Joe spent part of the day researching and working on the boat’s Racor fuel filter system.  It is has two large filters and have caused issues a few times with the motors stumbling.  It was causing us both some worry.  So, yesterday he determined, with the input of others, that there had to be an air leak.  The second filter was older and had a complicated piping system.   It was suspect as there were so many fittings.  The older filter was removed and all remaining fittings were resealed with plumbers tape.  We may add another filter at some point but it probably isn’t necessary if we keep a watchful eye and timely replace the filters.  Fingers crossed!  It’s a good thing he’s handy, there were no mechanics available here.

We had a marvelous afternoon walk on the beach talking to fisherman and dog owners.  The fisherman were catching whites mullets or silver mullets, which they all said were good eatin’.  The dogs included a frisky young chocolate lab, a beagle, yorkipoo and many unknown mixed breeds–a good time was had by all.  The Pier was lined with people fishing; I couldn’t believe their lines weren’t tangling.  There were also a few surfers out there trying to catch a wave; it is Surf City!!!


We ended the day at The Peak, a tap house specializing in homemade pizza.  Excellent thin crust and you picked out the toppings from a checklist.  It just so happened the Carolina Panthers (we are in No. Carolina) were playing the Packers.  Holy cow, it was snowing at Lambeau!  The Panther fans have no were near the boisterous enthusiasm displayed in a Packer bar.  Oh, except for one woman who heard we lived in Wisconsin and showed Joe her sweatshirt and t-shirt, along with her ample chest.  She was a Packer Fan!  Never lived there but picked the team because the fans own them. She was very enthusiastic.  No sad faces or mass exodus when the Panthers lost.  The guy next to me said they were use to losses…  They did switch to the Vikings game but we didn’t see the end.


This morning we walked through the beautiful estuary behind our boat.   There are winding boardwalks, fishing piers, a boat ramp and playground.  It is located just north of the new bridge.  Wow, a popular spot.  We enjoyed it but it doesn’t beat the Ocean.


There use to be an old swing bridge over to the mainland which was recently retired.  The new Surf City high-rise bridge opened in 2018.  It’s a big deal here.  Traffic can now move continuously over the bridge as boats pass underneath.  The swing bridge forced everyone to wait several times a day as it opened to allow boats to pass.  The new bridge opened 9 months ahead of schedule, unheard of in a large construction project.  It was built by Balfour Beatty, the company where Joe last worked!  It has foot and bike lanes too.  A woman passed us on our walk pushing a running stroller with three kids in it.  She was up and over that bridge before we meandered 1/2 way on the walking paths underneath.  Well, ok then……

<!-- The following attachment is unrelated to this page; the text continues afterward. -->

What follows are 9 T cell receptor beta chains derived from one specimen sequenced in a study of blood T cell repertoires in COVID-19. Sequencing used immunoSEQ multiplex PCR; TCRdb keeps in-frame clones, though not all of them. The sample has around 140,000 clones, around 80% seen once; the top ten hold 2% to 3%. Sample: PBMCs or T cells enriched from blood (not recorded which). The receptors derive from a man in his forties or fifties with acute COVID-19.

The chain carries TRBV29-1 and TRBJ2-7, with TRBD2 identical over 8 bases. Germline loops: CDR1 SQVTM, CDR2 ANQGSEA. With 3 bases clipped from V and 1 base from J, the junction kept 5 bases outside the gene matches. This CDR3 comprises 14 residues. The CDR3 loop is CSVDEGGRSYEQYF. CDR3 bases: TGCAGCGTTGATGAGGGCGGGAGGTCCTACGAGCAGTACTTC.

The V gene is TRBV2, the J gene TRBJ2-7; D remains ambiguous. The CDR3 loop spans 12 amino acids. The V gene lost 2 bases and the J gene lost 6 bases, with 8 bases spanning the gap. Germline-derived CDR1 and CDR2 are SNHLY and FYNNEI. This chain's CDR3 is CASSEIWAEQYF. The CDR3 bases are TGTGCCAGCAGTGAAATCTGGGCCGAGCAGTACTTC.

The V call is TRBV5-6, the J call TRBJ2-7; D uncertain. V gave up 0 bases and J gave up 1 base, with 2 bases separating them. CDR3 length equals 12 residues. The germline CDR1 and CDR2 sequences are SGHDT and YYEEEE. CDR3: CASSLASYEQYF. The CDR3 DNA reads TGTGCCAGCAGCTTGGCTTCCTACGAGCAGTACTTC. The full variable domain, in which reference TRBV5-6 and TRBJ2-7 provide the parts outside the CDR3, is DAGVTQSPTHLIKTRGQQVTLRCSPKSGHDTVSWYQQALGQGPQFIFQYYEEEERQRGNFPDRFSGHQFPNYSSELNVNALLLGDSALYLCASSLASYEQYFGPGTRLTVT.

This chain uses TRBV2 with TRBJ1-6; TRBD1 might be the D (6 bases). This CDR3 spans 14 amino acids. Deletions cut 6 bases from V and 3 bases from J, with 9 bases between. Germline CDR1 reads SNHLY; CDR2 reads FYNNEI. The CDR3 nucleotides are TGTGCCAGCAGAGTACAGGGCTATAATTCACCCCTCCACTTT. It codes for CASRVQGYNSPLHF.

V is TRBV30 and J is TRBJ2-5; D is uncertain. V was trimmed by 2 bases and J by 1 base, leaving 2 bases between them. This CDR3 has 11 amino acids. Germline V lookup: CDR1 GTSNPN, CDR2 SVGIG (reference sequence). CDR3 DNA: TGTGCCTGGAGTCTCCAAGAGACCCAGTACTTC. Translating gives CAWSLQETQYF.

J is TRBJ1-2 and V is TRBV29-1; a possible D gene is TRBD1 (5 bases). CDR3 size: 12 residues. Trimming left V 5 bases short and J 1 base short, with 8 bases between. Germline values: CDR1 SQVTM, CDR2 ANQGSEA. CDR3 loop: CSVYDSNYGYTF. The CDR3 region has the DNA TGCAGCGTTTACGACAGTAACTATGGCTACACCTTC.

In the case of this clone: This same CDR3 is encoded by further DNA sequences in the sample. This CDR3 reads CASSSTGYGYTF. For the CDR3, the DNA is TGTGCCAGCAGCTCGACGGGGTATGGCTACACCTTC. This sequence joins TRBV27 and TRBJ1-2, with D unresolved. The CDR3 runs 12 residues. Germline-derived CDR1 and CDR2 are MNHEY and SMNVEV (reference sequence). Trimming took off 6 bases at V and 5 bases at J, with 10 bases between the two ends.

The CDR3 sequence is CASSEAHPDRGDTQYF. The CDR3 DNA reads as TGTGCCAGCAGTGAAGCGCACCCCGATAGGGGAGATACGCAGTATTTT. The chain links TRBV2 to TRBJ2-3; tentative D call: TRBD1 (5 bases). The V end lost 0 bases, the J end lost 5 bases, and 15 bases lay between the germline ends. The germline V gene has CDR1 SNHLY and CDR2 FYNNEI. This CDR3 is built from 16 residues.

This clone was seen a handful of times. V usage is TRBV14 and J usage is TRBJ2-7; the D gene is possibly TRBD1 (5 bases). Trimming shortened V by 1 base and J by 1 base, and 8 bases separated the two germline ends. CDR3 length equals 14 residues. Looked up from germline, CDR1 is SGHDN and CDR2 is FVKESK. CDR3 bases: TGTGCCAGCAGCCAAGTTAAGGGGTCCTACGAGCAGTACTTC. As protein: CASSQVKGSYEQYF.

Next was getting the dinghy down off the davits and seeing if our poor outboard would start.  The motor doesn’t have a permanent spot for storage on Pursuit so she was on the bench in the cockpit.  Not handy; doesn’t look so great either. Maneuvering the 55 lb motor onto a bouncing boat takes some acrobatics.   Pursuit does have a swim platform so that makes it a bit easier.  After getting the motor onto the transom of the dinghy, Joe added some oil and she fired right up. He was gobsmacked by this!

We took Coconut for a ride around some backwaters off the ICW.  More nice waterfront homes.  It was a great day for a boat ride. Back to the boat for some lunch and then back to the beach.  Same as yesterday, families having fun, dogs and sand castles.  One young couple on a blanket had everything:  Love, a Yeti Cooler and a large box of Cheez-it’s!!

Another round of bad weather is heading our way.  This one will include big winds and a drastic drop in temps.   We have begun the hunt for a storage yard to pull Pursuit out for a few months.  We want a working yard.  Now is when we will have something installed to take care of our outboard motor storage issue and to remove the old refrigerator/freezer.

One more thing going on is there was a backup of boats somewhere north of here because of a problem with a lock or bridge.   People are starting to have trouble getting a transient slip because there are so many boats moving south.  Now, with this bad weather predicted, we will be staying put in this nice spot. As for storage, the closer you get to Myrtle Beach, the less storage there is…valuable real estate and all that!   We found a yard near here and will talk to them tomorrow.   Our adventure is getting cut a bit short but we want this work done and it’s getting cold.  Abnormal weather everywhere!